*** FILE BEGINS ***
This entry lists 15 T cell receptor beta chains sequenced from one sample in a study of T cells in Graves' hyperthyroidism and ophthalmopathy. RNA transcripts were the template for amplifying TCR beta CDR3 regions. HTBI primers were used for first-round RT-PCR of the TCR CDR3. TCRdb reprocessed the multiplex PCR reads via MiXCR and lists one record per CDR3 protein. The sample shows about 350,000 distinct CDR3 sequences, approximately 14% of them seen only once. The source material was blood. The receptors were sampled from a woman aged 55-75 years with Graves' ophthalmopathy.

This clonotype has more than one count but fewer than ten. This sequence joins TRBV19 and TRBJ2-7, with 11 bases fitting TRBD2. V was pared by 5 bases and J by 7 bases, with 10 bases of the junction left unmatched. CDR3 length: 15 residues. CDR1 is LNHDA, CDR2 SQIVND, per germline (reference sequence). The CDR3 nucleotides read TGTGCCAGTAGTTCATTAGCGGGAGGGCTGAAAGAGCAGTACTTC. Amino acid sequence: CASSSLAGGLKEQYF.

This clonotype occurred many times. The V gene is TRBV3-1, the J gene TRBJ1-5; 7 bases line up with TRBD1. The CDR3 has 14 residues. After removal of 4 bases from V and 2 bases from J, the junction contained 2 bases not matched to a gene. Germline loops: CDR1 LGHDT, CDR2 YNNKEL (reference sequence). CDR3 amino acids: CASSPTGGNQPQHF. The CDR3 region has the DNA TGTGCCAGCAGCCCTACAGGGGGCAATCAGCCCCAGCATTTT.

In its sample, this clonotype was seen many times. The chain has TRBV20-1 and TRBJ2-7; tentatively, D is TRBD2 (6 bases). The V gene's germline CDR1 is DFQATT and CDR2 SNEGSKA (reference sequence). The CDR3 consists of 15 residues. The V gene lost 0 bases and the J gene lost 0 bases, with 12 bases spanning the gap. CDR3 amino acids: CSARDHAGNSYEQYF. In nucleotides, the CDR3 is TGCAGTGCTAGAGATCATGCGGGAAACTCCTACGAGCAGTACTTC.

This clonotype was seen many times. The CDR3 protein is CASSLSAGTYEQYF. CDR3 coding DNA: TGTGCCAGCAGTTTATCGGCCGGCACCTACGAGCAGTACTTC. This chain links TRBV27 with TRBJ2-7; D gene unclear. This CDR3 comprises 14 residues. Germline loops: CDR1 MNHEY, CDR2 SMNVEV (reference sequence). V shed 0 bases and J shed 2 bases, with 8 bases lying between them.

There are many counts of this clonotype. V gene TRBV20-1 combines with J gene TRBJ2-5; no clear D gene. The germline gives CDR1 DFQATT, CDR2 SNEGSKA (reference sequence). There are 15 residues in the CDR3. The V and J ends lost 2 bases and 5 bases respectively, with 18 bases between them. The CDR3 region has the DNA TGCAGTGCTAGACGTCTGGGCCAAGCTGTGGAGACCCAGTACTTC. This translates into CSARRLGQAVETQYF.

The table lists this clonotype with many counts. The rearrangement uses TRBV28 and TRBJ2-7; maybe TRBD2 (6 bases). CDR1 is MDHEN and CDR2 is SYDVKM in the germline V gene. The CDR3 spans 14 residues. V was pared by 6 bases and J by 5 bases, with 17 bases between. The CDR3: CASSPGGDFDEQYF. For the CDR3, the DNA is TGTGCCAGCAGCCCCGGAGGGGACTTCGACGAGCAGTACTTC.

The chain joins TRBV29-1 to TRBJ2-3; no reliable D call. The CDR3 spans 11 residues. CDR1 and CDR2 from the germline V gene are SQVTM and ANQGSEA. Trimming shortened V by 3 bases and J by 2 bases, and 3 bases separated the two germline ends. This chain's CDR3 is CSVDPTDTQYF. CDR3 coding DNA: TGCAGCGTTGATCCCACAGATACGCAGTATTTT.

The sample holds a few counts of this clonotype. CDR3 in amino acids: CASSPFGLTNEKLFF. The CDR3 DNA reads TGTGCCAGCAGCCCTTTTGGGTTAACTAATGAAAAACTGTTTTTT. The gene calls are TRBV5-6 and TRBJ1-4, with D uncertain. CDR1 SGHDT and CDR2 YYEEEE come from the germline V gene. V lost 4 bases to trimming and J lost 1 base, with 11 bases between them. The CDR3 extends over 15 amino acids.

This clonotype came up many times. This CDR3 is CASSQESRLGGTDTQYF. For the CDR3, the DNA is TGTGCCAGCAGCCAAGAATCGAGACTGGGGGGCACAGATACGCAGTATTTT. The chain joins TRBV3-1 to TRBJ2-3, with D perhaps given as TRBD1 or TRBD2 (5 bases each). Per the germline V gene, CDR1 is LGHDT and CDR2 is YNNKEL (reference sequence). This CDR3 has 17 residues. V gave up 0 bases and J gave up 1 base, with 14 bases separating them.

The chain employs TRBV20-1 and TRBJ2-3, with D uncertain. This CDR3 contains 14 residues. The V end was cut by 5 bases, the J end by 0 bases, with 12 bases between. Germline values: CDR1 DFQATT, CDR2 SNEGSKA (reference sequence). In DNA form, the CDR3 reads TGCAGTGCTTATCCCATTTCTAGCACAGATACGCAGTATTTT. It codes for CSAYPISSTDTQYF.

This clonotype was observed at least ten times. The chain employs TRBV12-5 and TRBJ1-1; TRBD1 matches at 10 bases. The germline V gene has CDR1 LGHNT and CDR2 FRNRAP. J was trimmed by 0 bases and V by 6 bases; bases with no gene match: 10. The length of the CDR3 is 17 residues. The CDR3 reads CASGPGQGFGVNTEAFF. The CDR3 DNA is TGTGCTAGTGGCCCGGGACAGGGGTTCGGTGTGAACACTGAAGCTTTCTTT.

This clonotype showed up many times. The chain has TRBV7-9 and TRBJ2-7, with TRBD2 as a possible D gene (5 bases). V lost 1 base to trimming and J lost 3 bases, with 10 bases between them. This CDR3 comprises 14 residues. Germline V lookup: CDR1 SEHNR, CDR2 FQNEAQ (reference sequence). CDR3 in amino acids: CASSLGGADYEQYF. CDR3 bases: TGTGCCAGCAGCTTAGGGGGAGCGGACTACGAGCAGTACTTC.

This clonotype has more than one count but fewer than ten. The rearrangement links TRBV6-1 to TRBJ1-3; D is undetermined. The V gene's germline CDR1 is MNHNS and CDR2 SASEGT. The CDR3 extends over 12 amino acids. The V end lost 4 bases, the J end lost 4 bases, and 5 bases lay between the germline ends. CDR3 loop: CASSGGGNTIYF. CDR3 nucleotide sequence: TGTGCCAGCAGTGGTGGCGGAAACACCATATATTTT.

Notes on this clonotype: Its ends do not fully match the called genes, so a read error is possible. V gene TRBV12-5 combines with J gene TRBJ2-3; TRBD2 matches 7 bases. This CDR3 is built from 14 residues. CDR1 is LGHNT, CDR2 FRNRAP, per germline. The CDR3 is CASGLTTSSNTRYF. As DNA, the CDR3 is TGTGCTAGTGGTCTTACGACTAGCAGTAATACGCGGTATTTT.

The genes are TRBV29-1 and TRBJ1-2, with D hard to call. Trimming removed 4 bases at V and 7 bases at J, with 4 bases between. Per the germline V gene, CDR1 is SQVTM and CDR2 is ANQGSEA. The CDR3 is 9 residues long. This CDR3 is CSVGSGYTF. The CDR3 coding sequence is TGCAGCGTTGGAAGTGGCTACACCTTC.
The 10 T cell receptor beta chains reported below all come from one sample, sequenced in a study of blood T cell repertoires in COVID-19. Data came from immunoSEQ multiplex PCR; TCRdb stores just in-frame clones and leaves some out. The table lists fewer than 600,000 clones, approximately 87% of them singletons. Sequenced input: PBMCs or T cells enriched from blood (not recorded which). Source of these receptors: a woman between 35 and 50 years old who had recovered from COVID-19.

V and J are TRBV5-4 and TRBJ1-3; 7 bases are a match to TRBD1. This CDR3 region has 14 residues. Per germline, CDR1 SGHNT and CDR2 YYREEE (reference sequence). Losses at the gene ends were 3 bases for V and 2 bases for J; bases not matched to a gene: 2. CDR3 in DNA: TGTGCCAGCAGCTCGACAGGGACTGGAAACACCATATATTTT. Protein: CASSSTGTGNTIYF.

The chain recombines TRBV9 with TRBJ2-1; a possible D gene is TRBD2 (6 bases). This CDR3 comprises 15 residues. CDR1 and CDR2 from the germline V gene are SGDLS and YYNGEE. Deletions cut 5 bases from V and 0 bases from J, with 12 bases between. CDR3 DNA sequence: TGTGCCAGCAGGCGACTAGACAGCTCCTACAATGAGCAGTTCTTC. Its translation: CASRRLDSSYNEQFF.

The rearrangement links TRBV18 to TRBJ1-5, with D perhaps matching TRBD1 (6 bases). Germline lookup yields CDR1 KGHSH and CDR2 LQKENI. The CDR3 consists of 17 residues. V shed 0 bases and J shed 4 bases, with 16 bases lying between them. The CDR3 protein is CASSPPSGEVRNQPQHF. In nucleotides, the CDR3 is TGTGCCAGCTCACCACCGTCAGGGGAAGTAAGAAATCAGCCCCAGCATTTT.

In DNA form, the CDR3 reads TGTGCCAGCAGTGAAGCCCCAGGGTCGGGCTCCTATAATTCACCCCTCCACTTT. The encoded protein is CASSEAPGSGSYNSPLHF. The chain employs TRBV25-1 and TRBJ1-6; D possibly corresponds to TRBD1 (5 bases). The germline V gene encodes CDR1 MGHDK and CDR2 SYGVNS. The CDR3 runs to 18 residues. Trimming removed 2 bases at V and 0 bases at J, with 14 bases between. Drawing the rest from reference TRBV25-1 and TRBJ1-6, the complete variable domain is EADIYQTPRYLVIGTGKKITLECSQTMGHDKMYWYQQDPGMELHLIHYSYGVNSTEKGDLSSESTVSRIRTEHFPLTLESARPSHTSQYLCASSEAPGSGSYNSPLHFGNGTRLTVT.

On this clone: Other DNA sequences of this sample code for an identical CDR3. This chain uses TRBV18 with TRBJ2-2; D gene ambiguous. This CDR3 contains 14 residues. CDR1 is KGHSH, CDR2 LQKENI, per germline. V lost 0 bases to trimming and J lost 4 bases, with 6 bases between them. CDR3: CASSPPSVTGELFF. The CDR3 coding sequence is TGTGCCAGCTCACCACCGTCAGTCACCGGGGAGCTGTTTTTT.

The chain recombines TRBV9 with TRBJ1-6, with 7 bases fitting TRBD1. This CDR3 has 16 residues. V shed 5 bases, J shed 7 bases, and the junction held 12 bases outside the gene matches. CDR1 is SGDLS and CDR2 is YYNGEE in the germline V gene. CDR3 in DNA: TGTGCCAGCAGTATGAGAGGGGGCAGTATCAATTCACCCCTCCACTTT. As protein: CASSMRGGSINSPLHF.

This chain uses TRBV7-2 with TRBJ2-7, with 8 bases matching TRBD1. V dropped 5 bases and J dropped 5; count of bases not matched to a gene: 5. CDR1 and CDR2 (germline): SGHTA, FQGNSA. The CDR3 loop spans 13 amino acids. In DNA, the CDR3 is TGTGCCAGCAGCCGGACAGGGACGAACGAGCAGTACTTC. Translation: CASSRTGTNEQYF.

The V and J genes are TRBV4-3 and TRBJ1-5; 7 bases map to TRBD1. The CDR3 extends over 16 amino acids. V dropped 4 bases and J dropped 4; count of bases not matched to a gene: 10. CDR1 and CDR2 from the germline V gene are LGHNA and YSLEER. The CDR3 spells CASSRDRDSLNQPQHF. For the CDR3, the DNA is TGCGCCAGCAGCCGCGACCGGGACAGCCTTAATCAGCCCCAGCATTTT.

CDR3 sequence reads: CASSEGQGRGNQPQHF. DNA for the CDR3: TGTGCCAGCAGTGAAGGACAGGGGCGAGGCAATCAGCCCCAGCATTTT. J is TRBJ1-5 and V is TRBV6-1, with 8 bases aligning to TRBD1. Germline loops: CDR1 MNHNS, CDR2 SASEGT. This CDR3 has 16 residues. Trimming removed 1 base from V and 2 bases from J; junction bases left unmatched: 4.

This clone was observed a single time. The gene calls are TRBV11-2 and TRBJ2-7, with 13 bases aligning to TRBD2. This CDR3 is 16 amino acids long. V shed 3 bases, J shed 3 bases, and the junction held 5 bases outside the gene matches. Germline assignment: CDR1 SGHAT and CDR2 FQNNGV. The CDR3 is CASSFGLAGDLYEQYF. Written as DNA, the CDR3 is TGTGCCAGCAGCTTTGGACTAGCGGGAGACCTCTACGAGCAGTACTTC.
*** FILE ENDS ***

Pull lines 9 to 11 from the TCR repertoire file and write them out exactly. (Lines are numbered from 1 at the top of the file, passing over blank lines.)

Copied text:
The sample holds a few counts of this clonotype. CDR3 in amino acids: CASSPFGLTNEKLFF. The CDR3 DNA reads TGTGCCAGCAGCCCTTTTGGGTTAACTAATGAAAAACTGTTTTTT. The gene calls are TRBV5-6 and TRBJ1-4, with D uncertain. CDR1 SGHDT and CDR2 YYEEEE come from the germline V gene. V lost 4 bases to trimming and J lost 1 base, with 11 bases between them. The CDR3 extends over 15 amino acids.

This clonotype came up many times. This CDR3 is CASSQESRLGGTDTQYF. For the CDR3, the DNA is TGTGCCAGCAGCCAAGAATCGAGACTGGGGGGCACAGATACGCAGTATTTT. The chain joins TRBV3-1 to TRBJ2-3, with D perhaps given as TRBD1 or TRBD2 (5 bases each). Per the germline V gene, CDR1 is LGHDT and CDR2 is YNNKEL (reference sequence). This CDR3 has 17 residues. V gave up 0 bases and J gave up 1 base, with 14 bases separating them.

The chain employs TRBV20-1 and TRBJ2-3, with D uncertain. This CDR3 contains 14 residues. The V end was cut by 5 bases, the J end by 0 bases, with 12 bases between. Germline values: CDR1 DFQATT, CDR2 SNEGSKA (reference sequence). In DNA form, the CDR3 reads TGCAGTGCTTATCCCATTTCTAGCACAGATACGCAGTATTTT. It codes for CSAYPISSTDTQYF.